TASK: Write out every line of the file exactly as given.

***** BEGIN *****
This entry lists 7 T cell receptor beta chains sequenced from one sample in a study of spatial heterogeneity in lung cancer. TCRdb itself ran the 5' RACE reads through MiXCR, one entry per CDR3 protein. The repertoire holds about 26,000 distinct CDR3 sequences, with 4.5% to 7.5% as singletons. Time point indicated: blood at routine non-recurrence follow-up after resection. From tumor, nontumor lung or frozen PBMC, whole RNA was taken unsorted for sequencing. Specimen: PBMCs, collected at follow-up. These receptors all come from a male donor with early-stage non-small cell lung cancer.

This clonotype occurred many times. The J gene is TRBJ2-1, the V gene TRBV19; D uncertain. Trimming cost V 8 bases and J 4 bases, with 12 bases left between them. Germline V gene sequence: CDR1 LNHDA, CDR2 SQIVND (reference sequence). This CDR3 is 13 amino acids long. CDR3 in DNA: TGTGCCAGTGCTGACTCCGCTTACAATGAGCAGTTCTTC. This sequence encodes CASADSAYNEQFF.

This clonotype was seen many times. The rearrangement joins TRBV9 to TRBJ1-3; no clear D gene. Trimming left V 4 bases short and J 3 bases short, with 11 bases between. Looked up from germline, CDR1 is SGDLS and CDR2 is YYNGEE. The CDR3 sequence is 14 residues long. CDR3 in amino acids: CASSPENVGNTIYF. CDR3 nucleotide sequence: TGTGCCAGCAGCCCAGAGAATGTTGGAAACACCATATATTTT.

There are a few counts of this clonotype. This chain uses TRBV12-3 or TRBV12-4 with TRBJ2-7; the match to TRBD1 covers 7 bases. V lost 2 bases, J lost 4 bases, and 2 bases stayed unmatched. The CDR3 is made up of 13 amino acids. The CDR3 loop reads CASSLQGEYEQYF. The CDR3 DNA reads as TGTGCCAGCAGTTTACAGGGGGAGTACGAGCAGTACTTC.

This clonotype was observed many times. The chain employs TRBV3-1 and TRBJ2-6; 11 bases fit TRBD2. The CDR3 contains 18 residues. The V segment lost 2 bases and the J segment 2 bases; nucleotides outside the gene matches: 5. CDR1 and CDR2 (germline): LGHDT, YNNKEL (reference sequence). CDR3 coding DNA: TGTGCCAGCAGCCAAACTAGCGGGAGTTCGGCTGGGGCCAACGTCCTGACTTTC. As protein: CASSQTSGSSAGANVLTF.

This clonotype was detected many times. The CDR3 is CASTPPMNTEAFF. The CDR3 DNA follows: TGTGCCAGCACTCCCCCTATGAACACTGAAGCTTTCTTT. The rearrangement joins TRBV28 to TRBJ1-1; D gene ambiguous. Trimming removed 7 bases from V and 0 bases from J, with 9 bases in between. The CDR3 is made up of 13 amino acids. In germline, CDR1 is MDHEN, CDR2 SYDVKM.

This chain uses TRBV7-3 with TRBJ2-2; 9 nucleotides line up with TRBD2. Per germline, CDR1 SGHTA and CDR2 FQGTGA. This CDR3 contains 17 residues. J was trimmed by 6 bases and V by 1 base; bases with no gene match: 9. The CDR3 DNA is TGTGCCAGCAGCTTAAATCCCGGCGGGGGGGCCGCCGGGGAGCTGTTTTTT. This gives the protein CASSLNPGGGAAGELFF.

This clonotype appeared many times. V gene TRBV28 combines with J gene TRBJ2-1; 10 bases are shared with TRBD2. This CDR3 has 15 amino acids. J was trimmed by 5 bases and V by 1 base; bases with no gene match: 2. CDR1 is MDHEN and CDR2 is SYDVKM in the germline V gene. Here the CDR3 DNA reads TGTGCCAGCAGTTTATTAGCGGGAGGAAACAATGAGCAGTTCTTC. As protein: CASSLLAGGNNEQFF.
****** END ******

This entry lists 7 T cell receptor beta chains sequenced from one sample in a study of spatial heterogeneity in lung cancer. TCRdb itself ran the 5' RACE reads through MiXCR, one entry per CDR3 protein. The repertoire holds about 26,000 distinct CDR3 sequences, with 4.5% to 7.5% as singletons. Time point indicated: blood at routine non-recurrence follow-up after resection. From tumor, nontumor lung or frozen PBMC, whole RNA was taken unsorted for sequencing. Specimen: PBMCs, collected at follow-up. These receptors all come from a male donor with early-stage non-small cell lung cancer.

This clonotype occurred many times. The J gene is TRBJ2-1, the V gene TRBV19; D uncertain. Trimming cost V 8 bases and J 4 bases, with 12 bases left between them. Germline V gene sequence: CDR1 LNHDA, CDR2 SQIVND (reference sequence). This CDR3 is 13 amino acids long. CDR3 in DNA: TGTGCCAGTGCTGACTCCGCTTACAATGAGCAGTTCTTC. This sequence encodes CASADSAYNEQFF.

This clonotype was seen many times. The rearrangement joins TRBV9 to TRBJ1-3; no clear D gene. Trimming left V 4 bases short and J 3 bases short, with 11 bases between. Looked up from germline, CDR1 is SGDLS and CDR2 is YYNGEE. The CDR3 sequence is 14 residues long. CDR3 in amino acids: CASSPENVGNTIYF. CDR3 nucleotide sequence: TGTGCCAGCAGCCCAGAGAATGTTGGAAACACCATATATTTT.

There are a few counts of this clonotype. This chain uses TRBV12-3 or TRBV12-4 with TRBJ2-7; the match to TRBD1 covers 7 bases. V lost 2 bases, J lost 4 bases, and 2 bases stayed unmatched. The CDR3 is made up of 13 amino acids. The CDR3 loop reads CASSLQGEYEQYF. The CDR3 DNA reads as TGTGCCAGCAGTTTACAGGGGGAGTACGAGCAGTACTTC.

This clonotype was observed many times. The chain employs TRBV3-1 and TRBJ2-6; 11 bases fit TRBD2. The CDR3 contains 18 residues. The V segment lost 2 bases and the J segment 2 bases; nucleotides outside the gene matches: 5. CDR1 and CDR2 (germline): LGHDT, YNNKEL (reference sequence). CDR3 coding DNA: TGTGCCAGCAGCCAAACTAGCGGGAGTTCGGCTGGGGCCAACGTCCTGACTTTC. As protein: CASSQTSGSSAGANVLTF.

This clonotype was detected many times. The CDR3 is CASTPPMNTEAFF. The CDR3 DNA follows: TGTGCCAGCACTCCCCCTATGAACACTGAAGCTTTCTTT. The rearrangement joins TRBV28 to TRBJ1-1; D gene ambiguous. Trimming removed 7 bases from V and 0 bases from J, with 9 bases in between. The CDR3 is made up of 13 amino acids. In germline, CDR1 is MDHEN, CDR2 SYDVKM.

This chain uses TRBV7-3 with TRBJ2-2; 9 nucleotides line up with TRBD2. Per germline, CDR1 SGHTA and CDR2 FQGTGA. This CDR3 contains 17 residues. J was trimmed by 6 bases and V by 1 base; bases with no gene match: 9. The CDR3 DNA is TGTGCCAGCAGCTTAAATCCCGGCGGGGGGGCCGCCGGGGAGCTGTTTTTT. This gives the protein CASSLNPGGGAAGELFF.

This clonotype appeared many times. V gene TRBV28 combines with J gene TRBJ2-1; 10 bases are shared with TRBD2. This CDR3 has 15 amino acids. J was trimmed by 5 bases and V by 1 base; bases with no gene match: 2. CDR1 is MDHEN and CDR2 is SYDVKM in the germline V gene. Here the CDR3 DNA reads TGTGCCAGCAGTTTATTAGCGGGAGGAAACAATGAGCAGTTCTTC. As protein: CASSLLAGGNNEQFF.